De Brus family
The Heraldry of York Minster by Very Revd. A.P.Pure-Cust D.D. Volumes I and II Published 1890
About the same time also, Robert Malet was disinherited and banished by the king, for adhering to Robert Curthose, and then the whole of the Skelton and Guisborough manors were bestowed on Robert de Brus, the son of the original settler at Skelton. Indeed, he seems to have been a great man, and the intimate friend of David, King of Scotland, who gave him the lordship of Annandale, and other large possessions therein. He founded the monastery of St. Augustine at Guisborough, at the advice of Pope Calixtus and Archbishop Thurstan; and when the King of Scotland invaded England, he, with his son Adam, joined the northern barons, and marched to Northallerton, where the Scots were encamped, and the English army already drawn up for battle, their standard a gigantic cross reared on a wagon, and Archbishop Thurstan and his clergy with crosses, banners, and relics of saints, urging them to defend the Church of Christ against that barbarous people. Being " a very aged person, exceeding wealthy, likewise of grave " deportment and singular elocution," he essayed the part of the peace-maker, first haranguing the English, and then crossing over and making such an earnest appeal to the Scottish king that he was melted to tears. Indeed, he would have persuaded him, had not the king' s nephew, " a " person of extraordinary courage, and the chief instigator of this invasion," come in, and in great fury, charging Robert de Brus with treachery, dissuaded the king from hearkening to him. " Whereupon, returning with " sorrow to the English host, preparation was suddenly made for the battle, "which forthwith ensuing, the English obtained a glorious victory," known in history as " the battle of the Standard."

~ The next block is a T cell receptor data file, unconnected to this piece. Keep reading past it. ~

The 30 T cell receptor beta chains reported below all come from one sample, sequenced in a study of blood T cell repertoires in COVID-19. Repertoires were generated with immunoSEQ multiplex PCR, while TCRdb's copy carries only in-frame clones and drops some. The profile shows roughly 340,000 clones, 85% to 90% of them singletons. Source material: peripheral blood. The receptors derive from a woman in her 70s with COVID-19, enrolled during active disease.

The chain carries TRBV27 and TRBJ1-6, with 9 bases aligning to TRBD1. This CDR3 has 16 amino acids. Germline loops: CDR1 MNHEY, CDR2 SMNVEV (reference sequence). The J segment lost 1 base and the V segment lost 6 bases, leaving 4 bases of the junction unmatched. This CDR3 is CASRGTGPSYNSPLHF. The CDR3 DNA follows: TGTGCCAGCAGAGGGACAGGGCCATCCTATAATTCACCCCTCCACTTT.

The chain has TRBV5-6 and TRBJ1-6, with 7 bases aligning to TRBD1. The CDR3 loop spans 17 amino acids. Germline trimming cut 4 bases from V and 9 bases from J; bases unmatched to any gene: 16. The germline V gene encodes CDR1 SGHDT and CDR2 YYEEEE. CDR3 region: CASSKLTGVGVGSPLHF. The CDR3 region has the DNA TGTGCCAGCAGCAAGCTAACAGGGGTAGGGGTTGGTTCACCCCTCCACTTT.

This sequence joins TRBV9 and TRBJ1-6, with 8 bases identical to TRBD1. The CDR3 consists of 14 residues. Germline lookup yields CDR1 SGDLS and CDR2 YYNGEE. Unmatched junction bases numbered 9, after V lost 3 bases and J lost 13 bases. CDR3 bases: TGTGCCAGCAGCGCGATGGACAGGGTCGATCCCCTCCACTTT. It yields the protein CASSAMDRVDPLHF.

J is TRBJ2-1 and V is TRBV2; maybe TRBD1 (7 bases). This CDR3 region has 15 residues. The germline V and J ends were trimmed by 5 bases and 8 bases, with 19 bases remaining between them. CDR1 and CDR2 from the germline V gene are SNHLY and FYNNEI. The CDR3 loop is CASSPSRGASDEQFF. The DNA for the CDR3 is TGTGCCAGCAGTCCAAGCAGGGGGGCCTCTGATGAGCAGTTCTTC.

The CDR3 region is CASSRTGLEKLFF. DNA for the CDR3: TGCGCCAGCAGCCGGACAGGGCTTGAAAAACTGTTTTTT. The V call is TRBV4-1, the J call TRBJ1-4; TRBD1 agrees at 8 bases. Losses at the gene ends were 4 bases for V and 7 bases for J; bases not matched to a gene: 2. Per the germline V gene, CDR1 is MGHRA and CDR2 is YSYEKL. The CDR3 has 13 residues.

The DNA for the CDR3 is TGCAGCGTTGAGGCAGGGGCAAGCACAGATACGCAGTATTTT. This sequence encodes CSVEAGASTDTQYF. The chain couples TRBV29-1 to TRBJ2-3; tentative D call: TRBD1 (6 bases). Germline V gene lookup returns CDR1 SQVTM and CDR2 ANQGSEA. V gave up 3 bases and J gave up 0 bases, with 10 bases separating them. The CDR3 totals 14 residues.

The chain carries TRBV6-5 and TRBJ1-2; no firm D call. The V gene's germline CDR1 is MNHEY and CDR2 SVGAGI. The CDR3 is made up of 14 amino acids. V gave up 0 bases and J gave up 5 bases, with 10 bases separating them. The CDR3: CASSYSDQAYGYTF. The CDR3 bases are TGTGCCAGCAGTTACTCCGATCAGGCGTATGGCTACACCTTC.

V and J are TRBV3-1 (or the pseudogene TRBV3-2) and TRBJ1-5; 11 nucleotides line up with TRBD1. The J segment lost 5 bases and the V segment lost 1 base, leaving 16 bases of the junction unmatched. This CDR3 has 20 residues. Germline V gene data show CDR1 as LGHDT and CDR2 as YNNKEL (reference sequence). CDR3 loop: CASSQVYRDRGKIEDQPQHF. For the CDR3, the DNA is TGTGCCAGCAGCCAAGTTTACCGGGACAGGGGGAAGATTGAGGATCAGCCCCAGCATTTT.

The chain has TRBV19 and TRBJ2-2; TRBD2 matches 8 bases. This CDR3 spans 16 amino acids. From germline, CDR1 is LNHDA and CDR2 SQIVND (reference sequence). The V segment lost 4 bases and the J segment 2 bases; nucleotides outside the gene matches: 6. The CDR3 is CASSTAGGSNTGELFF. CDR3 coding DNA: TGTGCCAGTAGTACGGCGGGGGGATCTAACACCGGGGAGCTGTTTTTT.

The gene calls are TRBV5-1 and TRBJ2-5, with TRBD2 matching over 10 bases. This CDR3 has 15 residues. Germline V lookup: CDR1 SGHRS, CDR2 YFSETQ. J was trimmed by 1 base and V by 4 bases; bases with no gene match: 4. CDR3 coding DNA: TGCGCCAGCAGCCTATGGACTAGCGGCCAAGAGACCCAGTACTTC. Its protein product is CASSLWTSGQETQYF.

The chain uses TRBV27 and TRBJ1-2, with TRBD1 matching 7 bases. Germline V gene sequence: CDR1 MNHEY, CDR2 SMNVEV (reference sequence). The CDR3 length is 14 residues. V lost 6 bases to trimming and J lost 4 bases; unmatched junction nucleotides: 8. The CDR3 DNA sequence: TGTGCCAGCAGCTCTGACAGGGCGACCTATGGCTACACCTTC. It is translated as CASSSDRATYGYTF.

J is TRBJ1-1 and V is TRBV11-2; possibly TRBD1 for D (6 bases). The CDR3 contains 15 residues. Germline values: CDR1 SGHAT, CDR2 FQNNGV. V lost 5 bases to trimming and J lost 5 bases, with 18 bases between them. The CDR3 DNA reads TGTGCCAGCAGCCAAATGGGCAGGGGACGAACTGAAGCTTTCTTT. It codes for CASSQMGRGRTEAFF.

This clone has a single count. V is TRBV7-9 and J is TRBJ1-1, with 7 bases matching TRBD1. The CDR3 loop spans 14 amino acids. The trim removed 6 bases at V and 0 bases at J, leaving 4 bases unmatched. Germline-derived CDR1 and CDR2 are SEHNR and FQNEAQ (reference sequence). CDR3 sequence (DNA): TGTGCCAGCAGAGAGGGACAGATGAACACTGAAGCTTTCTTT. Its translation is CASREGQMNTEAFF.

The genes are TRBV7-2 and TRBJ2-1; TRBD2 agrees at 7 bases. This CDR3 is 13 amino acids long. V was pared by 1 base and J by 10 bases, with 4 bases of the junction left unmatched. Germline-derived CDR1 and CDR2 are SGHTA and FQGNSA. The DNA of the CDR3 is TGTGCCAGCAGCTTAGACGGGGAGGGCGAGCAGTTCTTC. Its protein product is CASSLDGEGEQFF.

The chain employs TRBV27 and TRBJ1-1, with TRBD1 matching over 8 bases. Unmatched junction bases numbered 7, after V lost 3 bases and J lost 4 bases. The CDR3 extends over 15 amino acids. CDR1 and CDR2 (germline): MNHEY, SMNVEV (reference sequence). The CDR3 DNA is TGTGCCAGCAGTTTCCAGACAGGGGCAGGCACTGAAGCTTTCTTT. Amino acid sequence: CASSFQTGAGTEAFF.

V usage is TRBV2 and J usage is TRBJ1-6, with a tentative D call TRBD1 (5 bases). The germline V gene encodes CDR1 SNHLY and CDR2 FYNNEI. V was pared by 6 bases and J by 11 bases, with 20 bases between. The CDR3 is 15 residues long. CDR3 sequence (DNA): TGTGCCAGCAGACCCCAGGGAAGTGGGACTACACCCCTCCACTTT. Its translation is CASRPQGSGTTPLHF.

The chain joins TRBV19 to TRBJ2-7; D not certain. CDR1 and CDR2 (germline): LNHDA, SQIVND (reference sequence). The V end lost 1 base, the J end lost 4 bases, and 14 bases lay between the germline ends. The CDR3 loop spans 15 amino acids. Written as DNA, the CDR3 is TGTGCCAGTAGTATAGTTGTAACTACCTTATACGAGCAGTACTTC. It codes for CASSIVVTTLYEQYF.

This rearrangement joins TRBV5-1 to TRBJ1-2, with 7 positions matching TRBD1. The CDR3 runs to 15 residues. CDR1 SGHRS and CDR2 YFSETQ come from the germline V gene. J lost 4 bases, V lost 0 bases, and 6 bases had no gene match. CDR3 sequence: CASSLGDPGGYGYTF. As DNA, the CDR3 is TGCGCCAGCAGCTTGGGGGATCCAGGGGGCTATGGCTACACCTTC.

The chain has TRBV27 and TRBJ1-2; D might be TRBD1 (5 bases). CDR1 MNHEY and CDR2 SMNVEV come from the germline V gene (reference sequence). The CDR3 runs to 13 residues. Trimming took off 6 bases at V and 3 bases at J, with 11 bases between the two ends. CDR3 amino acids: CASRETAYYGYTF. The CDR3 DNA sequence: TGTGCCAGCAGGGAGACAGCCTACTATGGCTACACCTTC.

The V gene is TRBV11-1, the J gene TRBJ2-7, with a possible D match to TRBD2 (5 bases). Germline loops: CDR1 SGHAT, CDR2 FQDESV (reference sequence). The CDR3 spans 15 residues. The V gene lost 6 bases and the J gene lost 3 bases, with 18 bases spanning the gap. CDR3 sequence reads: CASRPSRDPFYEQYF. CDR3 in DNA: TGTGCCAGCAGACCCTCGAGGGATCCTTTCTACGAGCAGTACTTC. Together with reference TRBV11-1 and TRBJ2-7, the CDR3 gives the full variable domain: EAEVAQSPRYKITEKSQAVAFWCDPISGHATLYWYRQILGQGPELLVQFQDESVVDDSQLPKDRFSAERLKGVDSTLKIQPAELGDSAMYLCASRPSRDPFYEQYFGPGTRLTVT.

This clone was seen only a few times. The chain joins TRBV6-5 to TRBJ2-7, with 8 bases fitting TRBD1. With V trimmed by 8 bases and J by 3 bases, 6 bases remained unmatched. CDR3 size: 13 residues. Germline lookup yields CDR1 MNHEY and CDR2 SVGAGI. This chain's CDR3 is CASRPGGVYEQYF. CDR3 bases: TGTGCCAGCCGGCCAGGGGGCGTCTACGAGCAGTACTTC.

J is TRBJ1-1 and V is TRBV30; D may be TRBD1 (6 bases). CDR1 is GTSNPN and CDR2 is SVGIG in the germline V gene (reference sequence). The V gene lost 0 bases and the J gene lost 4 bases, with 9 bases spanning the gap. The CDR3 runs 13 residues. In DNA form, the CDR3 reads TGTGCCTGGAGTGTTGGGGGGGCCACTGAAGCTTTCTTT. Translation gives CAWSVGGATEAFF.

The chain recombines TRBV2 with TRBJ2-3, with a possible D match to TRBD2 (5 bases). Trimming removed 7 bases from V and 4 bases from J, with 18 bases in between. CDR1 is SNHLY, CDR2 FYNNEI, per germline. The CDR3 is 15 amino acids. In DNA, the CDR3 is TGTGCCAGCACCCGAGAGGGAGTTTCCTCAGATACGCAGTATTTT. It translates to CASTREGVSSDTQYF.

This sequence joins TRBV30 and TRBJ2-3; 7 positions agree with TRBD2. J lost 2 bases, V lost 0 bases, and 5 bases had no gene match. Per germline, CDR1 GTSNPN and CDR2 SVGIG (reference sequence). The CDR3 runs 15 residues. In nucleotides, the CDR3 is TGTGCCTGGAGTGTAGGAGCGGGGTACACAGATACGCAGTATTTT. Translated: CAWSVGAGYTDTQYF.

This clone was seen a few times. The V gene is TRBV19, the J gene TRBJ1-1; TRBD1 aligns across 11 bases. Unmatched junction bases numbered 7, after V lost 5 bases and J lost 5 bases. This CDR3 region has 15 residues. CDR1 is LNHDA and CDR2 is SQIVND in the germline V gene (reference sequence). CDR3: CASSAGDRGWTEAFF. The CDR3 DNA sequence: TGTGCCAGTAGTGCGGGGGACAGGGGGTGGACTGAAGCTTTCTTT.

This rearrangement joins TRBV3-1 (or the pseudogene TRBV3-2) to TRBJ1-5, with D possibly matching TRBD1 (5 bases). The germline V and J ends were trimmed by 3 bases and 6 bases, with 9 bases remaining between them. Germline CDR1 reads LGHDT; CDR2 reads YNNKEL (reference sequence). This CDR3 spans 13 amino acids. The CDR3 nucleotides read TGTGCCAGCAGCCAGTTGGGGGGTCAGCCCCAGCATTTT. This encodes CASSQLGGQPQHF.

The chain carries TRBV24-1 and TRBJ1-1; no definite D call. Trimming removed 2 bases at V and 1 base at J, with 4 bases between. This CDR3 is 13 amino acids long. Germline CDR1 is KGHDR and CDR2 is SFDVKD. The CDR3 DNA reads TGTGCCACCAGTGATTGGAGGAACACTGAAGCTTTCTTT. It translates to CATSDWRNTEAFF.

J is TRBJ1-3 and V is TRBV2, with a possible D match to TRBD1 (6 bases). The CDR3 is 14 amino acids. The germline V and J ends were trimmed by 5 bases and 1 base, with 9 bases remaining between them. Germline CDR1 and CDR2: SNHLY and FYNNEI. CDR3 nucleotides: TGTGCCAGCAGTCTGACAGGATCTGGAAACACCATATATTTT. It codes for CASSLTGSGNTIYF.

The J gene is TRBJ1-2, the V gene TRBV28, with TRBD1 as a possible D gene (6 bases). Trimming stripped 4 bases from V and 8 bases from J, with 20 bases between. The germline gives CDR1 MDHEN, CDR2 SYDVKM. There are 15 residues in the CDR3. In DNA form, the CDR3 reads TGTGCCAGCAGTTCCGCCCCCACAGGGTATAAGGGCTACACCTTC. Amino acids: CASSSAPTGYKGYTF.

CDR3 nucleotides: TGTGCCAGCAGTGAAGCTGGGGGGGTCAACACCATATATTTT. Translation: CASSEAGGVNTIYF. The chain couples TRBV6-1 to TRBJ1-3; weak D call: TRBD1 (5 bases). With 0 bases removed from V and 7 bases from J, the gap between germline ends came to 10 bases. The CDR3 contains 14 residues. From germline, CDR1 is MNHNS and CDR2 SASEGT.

The old man died three years afterwards, 1141, leaving, by his wife Agnes, daughter of Falk de Paganel, two sons- Adam, to whom he bequeathed his great English estates at Skelton and elsewhere, and Robert, who became Lord of Annandale, as his father's heir, and the founder of the great House of Bruce, in Scotland.
Of Adam, there is little recorded, save that he gave many munificent donations to various religious houses. He died 1221, leaving one son Peter, by his wife Helewise, sister of William de Lancaster, Baron of Kendal, and three daughters- Peter seems to have filled for many years the office of Justice Itinerant in Northumberland and Yorkshire. He married Hillaria, daughter of Peter de Maulay, and, dying s-p- 1271, his property was divided amongst his four sisters. Agnes, wife of Walter de Fauconberg, had the castle of Skelton, and certain manors; Lucia, the wife of Marmaduke de Thweng, had the lordship of Danby, and other property. Margaret, the wife of Robert de Ros, had all Kendal; and Laderina, wife of John de Bellew, had the lordship of Carleton, &c.